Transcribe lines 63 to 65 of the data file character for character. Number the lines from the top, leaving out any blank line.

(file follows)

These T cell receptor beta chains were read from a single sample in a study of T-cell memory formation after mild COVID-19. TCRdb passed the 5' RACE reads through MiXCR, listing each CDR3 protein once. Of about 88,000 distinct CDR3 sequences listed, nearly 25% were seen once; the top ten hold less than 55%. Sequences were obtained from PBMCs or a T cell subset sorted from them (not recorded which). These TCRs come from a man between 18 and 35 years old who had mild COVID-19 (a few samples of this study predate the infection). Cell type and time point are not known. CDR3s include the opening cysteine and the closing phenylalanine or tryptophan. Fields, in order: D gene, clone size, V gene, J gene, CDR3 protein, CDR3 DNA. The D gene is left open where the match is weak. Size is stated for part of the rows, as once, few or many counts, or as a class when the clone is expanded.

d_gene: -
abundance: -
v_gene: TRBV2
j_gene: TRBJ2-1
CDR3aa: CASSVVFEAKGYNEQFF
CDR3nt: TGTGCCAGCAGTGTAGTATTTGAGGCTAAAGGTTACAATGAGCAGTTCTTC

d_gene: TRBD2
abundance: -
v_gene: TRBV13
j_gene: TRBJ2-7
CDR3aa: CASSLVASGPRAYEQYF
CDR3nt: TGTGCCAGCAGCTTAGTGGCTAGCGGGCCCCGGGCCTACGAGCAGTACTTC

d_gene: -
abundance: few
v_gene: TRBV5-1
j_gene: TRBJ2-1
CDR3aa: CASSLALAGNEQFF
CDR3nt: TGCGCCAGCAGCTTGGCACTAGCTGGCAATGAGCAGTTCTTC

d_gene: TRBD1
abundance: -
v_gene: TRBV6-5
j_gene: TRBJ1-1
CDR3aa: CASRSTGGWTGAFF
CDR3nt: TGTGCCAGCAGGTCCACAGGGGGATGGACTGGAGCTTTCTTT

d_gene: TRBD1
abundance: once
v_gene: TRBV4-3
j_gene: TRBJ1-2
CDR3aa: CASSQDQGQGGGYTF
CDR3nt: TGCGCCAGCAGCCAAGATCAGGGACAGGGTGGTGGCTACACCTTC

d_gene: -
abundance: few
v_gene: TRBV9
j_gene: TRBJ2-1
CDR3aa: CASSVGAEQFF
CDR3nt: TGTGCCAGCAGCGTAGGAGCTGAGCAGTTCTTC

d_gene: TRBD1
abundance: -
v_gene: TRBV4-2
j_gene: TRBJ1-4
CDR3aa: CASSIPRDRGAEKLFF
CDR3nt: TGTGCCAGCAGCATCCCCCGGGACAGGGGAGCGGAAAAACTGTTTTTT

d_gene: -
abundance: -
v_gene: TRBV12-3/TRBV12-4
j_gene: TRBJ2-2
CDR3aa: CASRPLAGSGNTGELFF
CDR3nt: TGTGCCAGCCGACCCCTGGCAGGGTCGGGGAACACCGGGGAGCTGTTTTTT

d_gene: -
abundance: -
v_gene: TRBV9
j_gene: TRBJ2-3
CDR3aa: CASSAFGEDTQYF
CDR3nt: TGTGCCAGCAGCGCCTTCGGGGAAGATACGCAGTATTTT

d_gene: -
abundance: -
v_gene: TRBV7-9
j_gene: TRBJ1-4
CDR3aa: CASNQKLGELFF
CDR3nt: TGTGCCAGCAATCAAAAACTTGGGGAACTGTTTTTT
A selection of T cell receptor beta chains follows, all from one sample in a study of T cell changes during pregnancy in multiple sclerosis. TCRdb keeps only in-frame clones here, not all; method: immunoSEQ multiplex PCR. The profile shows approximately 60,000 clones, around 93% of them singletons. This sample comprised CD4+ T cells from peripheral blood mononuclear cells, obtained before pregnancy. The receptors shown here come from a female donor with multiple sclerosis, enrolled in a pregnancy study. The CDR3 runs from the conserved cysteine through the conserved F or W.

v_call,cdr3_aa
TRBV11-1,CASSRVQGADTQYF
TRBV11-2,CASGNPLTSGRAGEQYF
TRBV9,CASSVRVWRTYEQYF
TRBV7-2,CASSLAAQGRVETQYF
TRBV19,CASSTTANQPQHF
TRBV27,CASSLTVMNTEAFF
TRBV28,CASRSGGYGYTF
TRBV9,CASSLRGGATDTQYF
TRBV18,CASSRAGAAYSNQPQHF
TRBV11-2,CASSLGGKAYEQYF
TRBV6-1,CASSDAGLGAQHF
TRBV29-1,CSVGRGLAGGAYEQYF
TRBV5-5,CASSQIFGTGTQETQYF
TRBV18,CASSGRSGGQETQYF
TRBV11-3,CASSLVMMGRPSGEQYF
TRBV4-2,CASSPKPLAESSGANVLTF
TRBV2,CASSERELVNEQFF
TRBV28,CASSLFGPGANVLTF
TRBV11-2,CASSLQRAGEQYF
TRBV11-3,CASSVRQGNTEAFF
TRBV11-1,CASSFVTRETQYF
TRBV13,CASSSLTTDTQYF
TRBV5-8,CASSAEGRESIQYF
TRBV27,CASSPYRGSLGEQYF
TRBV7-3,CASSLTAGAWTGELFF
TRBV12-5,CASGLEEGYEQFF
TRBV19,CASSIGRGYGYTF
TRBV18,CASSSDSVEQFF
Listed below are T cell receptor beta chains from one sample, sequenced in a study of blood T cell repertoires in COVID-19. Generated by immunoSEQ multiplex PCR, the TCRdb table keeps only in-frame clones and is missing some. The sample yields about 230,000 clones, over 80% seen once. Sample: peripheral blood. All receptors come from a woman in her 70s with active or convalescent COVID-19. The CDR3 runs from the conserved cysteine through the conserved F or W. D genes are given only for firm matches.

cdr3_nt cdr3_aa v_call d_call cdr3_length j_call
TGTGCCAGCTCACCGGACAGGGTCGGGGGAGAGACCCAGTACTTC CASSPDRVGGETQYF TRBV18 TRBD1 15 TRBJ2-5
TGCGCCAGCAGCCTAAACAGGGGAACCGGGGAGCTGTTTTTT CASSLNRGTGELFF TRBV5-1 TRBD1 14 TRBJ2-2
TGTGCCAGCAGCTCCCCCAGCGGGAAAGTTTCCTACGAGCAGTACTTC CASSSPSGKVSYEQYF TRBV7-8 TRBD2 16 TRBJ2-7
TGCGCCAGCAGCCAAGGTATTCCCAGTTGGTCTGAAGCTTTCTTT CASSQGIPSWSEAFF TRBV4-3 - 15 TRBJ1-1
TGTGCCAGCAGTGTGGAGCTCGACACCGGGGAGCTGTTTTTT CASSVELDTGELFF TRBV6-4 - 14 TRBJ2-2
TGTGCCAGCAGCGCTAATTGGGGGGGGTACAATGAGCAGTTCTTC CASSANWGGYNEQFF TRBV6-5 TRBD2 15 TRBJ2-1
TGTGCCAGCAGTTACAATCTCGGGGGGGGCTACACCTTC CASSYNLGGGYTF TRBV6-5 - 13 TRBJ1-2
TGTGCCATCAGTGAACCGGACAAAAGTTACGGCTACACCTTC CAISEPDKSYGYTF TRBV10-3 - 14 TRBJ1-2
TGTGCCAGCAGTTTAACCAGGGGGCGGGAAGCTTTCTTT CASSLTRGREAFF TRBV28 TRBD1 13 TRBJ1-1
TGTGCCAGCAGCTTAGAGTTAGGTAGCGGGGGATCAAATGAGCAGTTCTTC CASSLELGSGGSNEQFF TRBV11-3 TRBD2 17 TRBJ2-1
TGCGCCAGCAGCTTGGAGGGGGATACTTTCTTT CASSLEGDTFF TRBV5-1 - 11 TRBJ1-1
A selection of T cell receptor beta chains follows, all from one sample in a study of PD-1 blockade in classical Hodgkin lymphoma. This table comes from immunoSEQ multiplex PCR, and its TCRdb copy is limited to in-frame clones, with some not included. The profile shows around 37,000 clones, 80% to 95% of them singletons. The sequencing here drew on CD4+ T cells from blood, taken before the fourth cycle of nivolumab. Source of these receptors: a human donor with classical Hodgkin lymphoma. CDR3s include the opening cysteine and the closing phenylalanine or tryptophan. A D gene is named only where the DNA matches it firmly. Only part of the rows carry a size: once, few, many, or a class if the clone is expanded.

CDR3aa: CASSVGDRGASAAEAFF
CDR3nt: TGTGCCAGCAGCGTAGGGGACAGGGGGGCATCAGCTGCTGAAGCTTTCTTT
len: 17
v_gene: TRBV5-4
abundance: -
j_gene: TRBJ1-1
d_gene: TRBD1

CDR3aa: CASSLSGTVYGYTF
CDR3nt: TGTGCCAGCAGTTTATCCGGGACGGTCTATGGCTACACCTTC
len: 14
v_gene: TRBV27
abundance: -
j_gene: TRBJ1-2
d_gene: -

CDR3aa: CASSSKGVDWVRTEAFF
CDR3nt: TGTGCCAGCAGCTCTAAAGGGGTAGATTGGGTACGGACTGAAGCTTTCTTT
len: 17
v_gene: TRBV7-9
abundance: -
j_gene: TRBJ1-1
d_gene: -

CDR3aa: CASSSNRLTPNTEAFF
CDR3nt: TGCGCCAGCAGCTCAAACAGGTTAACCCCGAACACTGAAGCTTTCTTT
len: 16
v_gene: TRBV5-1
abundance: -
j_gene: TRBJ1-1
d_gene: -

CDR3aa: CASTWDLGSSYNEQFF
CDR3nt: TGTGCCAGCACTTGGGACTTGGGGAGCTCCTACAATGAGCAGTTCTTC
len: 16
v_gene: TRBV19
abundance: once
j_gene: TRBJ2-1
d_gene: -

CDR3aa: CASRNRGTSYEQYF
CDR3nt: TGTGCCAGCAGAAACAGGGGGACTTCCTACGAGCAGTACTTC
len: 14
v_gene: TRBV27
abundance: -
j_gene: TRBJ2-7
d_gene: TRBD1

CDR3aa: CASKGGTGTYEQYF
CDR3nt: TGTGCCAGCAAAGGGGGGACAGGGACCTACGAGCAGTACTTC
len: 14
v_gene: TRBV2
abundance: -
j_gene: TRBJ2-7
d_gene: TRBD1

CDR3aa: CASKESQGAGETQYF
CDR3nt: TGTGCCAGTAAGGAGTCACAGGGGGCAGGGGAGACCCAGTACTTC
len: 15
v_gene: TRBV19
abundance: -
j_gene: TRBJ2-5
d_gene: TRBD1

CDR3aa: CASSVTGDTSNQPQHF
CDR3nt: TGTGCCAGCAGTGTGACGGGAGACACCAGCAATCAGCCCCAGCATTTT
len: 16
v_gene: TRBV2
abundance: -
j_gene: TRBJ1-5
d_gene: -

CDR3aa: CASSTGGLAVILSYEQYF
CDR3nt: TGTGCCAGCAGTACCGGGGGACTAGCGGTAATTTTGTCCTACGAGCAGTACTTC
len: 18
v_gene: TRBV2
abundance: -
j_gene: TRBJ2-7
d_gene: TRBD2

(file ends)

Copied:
v_call,cdr3_aa
TRBV11-1,CASSRVQGADTQYF
TRBV11-2,CASGNPLTSGRAGEQYF